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Why You Shouldn't Neglect Twitter For Social Media Marketing

For some businesses, having an active business page on Facebook is perfectly okay for their means. They might maintain a strong channel of communication with their active fans through Facebook, and it seems to be driving in plenty of business and creating significantly stronger ties among their customers.

But they don’t like Twitter. They’ve never liked Twitter. “It takes too much effort to maintain,” they admit. “And it’s too cluttered. What’s the point?”

That might be a typical sentiment among small-business owners because Twitter undoubtedly does take a large amount of resources to effectively leverage. But the businesses that do dedicate resources towards Twitter are much more socially involved and far more transparent. It can also make your business more human, showing your customers both that you care and that you’re paying attention to what they’re saying.twitter for business 300x245 Why You Shouldn't Neglect Twitter For Social Media Marketing

1. Twitter Grants You Opportunities To Listen And Converse

Because Twitter is essentially an endless stream of babble, conversation and almost always news, there are never a shortage of things to comment on or talk about on the social media platform.

And for every business, listening is easily one of the most important ways to forge stronger relationships with customers and to find areas of opportunity. Twitter search is one easy and simple way to find conversations of all sorts not only about your business but also about your local area.

Because not every conversation that might be related to your business will be tagged with an @yourbusinessname, it’s important to use resources such as Twitter search and Google alerts to find where people are talking about about what, and to join that conversation. The most effective social media marketing strategies are often ones that encourage more conversation than broadcasting.

2. Conversation Drives Business

Likeable Social Media, a social media marketing and consulting company, begins their book on the art of social media marketing with an interesting story. Basically, the writer writes about a poor experience he had at a hotel in Las Vegas, where he tweeted about his poor service.

Soon after his tweet, a different company tweeted at him, saying that they were sorry that their stay in Las Vegas didn’t necessarily get off on the right foot, and that they hoped that the rest of his stay went swimmingly. In the world of social media marketing, this is called flat-out brilliant.

They didn’t implore him to stay at their hotel for the night, they just talked. They just joined the Twitter on conversation in a meaningful way, and showed them that they existed as an alternative. And guess what happened? It worked. The next time he stayed in Vegas, he stayed at their hotel. And he recommended that hotel to a few of his friends.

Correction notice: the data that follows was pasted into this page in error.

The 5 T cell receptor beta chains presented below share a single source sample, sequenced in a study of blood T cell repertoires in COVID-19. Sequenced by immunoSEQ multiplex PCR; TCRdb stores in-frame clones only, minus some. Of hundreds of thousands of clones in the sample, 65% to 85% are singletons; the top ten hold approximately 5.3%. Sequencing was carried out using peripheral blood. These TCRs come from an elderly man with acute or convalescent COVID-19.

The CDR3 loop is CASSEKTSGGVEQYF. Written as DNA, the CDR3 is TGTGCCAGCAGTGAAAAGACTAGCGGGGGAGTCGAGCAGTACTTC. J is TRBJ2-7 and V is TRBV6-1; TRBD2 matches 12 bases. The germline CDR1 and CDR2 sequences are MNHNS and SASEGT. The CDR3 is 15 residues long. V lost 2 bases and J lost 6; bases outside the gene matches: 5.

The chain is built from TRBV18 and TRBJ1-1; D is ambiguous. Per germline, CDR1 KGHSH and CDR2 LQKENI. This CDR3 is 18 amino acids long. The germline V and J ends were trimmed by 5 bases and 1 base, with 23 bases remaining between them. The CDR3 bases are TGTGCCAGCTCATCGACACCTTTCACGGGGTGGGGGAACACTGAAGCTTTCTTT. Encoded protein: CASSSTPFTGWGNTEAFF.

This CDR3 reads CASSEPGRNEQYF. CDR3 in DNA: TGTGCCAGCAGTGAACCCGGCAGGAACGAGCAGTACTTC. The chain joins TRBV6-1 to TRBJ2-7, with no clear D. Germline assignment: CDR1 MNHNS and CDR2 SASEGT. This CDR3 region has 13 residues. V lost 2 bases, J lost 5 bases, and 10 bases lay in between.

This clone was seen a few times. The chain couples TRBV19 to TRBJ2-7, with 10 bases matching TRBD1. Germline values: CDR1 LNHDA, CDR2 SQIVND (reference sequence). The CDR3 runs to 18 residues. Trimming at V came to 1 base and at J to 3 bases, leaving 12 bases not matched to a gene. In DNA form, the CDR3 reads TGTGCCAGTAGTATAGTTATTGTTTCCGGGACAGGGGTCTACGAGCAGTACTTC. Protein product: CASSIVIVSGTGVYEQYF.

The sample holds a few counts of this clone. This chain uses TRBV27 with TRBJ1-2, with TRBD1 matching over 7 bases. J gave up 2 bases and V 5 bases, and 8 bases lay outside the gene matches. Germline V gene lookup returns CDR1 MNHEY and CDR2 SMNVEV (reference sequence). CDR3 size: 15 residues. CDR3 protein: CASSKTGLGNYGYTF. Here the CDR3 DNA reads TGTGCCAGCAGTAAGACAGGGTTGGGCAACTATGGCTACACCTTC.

And this is just one example of the ways in which Twitter can not only open up the door for conversations between you and your customers, but also create new ones. And without joining that conversation at all, you are essentially missing out on a lot of potential business opportunities.

3. It Can Be More Accessible To Businesses Than Facebook

Facebook business pages are great. They provide businesses with affordable ways to engage with their fans and customers while simultaneously gaging and encouraging conversation among those same fans and customers.

The problem with Facebook, though, is that it isn’t nearly as open for businesses as it is for individuals. Whereas individuals can freely comment on, like and invite their friends to their own events at their own free will, business pages are far more limited. Yes, they have many of the same capabilities, but they are typically only limited to their own pages. They can’t just comment on other user pages because of Facebook’s privacy features.

Twitter, on the other hand, has no hang ups. If it’s on Twitter, regardless of whether you’re a business or a user, it can be interacted with and commented on (unless it’s private, of course).

So, whereas Facebook is expected to be this sort of closed, self-sustaining greenhouse for businesses, Twitter is an open field that is ready for cultivation. A place where business can interact with others that may or may not be their followers, but may still be interested in hearing from them.

And yet none of this is necessarily easy. A well-executed Twitter presence that is constantly aware, constantly listening, and almost always conversing is something that may take a huge amount of time and resources to cultivate.

But if done correctly, it can also be a huge boon for just about any type of business. It creates a stronger sense of transparency, and can open the door for entirely new business that you never would have thought was possible.

Are you using Twitter to its fullest capacity?

 


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